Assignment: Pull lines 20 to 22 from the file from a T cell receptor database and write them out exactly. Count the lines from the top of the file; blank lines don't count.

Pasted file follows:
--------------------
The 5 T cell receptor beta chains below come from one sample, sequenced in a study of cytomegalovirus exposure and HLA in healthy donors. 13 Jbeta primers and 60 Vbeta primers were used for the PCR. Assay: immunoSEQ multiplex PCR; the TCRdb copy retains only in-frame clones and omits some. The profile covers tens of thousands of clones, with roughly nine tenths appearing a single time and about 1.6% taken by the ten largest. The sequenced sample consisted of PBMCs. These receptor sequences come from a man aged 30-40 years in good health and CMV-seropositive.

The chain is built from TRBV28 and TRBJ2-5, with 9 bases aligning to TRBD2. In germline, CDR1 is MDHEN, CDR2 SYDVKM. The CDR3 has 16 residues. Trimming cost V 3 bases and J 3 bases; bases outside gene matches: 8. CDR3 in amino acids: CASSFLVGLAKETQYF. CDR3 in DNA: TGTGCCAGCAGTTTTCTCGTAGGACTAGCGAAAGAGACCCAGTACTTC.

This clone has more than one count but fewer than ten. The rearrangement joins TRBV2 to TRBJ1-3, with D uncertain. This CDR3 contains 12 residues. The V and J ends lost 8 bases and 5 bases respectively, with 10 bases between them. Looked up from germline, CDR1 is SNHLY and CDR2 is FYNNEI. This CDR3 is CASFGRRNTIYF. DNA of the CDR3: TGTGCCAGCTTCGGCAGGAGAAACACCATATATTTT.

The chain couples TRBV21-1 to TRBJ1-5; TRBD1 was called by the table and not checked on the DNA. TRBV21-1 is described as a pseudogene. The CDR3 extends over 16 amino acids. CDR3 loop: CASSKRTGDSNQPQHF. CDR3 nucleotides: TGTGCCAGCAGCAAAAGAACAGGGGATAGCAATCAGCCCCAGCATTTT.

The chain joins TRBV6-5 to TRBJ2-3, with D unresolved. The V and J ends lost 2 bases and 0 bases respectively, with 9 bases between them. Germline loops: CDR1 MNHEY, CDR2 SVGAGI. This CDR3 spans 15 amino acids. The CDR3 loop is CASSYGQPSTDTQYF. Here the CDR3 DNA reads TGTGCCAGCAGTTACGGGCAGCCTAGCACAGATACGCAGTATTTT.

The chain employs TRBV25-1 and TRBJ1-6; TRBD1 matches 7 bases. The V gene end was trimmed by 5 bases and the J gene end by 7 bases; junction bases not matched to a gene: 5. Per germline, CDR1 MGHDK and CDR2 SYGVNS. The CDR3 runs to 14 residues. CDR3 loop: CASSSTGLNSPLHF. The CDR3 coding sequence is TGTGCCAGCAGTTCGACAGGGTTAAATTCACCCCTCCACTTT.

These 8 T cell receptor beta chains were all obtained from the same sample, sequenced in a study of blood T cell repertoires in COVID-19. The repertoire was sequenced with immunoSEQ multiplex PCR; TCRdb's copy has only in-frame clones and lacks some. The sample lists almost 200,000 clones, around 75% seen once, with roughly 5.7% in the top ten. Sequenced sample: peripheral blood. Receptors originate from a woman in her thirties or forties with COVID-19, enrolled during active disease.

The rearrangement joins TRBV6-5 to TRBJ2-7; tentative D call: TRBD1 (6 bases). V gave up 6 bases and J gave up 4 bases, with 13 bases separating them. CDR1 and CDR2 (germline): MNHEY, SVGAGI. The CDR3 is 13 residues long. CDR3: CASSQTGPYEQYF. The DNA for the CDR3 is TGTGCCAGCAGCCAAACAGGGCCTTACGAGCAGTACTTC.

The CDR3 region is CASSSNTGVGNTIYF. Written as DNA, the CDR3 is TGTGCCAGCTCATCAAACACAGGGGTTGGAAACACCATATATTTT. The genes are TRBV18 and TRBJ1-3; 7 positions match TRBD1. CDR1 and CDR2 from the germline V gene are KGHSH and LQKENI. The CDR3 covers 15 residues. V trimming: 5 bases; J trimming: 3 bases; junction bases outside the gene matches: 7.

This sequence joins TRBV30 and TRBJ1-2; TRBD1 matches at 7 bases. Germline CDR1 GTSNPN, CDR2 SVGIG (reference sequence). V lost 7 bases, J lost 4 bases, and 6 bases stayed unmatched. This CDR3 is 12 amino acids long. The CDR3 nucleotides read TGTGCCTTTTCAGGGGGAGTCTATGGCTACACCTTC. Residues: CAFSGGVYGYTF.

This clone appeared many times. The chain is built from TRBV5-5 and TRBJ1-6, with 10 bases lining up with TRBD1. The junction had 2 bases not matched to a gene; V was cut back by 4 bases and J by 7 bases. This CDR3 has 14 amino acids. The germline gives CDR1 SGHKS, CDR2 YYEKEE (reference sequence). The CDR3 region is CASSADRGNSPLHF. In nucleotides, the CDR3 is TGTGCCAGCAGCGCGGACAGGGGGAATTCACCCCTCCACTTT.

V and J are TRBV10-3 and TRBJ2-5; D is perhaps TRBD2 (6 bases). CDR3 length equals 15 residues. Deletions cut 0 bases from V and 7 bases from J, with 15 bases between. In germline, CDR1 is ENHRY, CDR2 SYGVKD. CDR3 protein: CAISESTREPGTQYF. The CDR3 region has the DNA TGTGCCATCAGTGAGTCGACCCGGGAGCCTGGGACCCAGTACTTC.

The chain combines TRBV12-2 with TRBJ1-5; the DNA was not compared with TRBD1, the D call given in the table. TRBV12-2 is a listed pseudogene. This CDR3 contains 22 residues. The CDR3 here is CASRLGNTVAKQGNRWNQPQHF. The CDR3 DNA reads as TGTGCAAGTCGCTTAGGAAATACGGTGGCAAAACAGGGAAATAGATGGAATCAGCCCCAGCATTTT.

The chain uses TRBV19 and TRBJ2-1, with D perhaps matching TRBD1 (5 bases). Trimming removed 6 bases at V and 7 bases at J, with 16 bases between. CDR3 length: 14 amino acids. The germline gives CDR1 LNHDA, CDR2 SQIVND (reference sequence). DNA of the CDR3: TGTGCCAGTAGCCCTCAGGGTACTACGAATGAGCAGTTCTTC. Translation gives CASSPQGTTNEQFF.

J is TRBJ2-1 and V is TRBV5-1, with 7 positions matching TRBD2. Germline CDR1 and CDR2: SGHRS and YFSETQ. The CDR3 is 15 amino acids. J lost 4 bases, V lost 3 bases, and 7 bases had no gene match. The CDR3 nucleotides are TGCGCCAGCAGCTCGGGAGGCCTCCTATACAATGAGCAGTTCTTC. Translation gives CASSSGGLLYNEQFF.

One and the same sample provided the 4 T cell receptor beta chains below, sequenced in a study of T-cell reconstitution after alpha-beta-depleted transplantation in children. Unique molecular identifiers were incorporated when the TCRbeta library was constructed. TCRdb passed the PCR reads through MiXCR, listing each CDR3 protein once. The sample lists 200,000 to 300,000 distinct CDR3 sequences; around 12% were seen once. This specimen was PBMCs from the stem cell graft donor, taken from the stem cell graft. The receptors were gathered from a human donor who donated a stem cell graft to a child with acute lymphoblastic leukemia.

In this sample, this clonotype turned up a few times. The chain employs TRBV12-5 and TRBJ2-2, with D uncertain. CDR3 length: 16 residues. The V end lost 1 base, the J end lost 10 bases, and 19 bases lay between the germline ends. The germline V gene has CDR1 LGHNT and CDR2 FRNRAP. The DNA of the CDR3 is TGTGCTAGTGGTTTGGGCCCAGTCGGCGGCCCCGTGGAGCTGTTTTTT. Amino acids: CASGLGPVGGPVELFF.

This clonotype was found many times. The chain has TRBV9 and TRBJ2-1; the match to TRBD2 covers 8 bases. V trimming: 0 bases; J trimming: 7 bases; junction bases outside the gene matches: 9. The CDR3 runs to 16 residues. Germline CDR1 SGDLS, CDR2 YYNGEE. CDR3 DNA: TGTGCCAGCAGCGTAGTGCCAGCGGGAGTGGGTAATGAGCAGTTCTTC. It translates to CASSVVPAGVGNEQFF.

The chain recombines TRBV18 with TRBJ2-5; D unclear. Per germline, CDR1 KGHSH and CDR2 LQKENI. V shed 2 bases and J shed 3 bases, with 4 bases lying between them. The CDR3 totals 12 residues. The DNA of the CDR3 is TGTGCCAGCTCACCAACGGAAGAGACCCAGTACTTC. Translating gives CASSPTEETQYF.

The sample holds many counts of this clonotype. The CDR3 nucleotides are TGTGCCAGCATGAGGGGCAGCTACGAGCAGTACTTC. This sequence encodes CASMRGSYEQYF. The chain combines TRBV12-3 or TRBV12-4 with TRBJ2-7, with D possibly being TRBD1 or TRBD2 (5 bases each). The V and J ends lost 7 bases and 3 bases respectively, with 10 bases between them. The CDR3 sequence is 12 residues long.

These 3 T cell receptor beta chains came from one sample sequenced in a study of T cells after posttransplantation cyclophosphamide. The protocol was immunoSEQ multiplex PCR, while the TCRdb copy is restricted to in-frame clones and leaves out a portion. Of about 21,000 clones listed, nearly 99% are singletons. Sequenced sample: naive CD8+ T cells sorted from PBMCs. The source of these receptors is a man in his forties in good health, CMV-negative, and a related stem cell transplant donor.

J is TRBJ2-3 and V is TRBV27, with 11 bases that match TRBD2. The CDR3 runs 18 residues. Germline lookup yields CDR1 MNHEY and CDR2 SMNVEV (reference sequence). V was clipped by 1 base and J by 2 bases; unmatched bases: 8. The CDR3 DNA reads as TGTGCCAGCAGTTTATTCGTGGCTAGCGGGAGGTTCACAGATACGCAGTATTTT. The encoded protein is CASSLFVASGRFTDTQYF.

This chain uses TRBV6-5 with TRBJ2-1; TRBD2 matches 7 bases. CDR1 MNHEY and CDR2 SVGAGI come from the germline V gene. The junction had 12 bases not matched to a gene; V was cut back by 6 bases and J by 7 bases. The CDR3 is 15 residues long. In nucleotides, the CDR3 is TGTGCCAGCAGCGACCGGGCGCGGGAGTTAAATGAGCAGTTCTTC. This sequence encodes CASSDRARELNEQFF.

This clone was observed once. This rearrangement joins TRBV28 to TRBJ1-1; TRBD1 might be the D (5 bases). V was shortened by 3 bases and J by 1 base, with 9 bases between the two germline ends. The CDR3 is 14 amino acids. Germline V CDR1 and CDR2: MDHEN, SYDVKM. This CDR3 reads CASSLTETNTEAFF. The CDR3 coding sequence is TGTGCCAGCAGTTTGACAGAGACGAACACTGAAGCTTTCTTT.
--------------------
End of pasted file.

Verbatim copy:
The sample holds many counts of this clonotype. The CDR3 nucleotides are TGTGCCAGCATGAGGGGCAGCTACGAGCAGTACTTC. This sequence encodes CASMRGSYEQYF. The chain combines TRBV12-3 or TRBV12-4 with TRBJ2-7, with D possibly being TRBD1 or TRBD2 (5 bases each). The V and J ends lost 7 bases and 3 bases respectively, with 10 bases between them. The CDR3 sequence is 12 residues long.

These 3 T cell receptor beta chains came from one sample sequenced in a study of T cells after posttransplantation cyclophosphamide. The protocol was immunoSEQ multiplex PCR, while the TCRdb copy is restricted to in-frame clones and leaves out a portion. Of about 21,000 clones listed, nearly 99% are singletons. Sequenced sample: naive CD8+ T cells sorted from PBMCs. The source of these receptors is a man in his forties in good health, CMV-negative, and a related stem cell transplant donor.

J is TRBJ2-3 and V is TRBV27, with 11 bases that match TRBD2. The CDR3 runs 18 residues. Germline lookup yields CDR1 MNHEY and CDR2 SMNVEV (reference sequence). V was clipped by 1 base and J by 2 bases; unmatched bases: 8. The CDR3 DNA reads as TGTGCCAGCAGTTTATTCGTGGCTAGCGGGAGGTTCACAGATACGCAGTATTTT. The encoded protein is CASSLFVASGRFTDTQYF.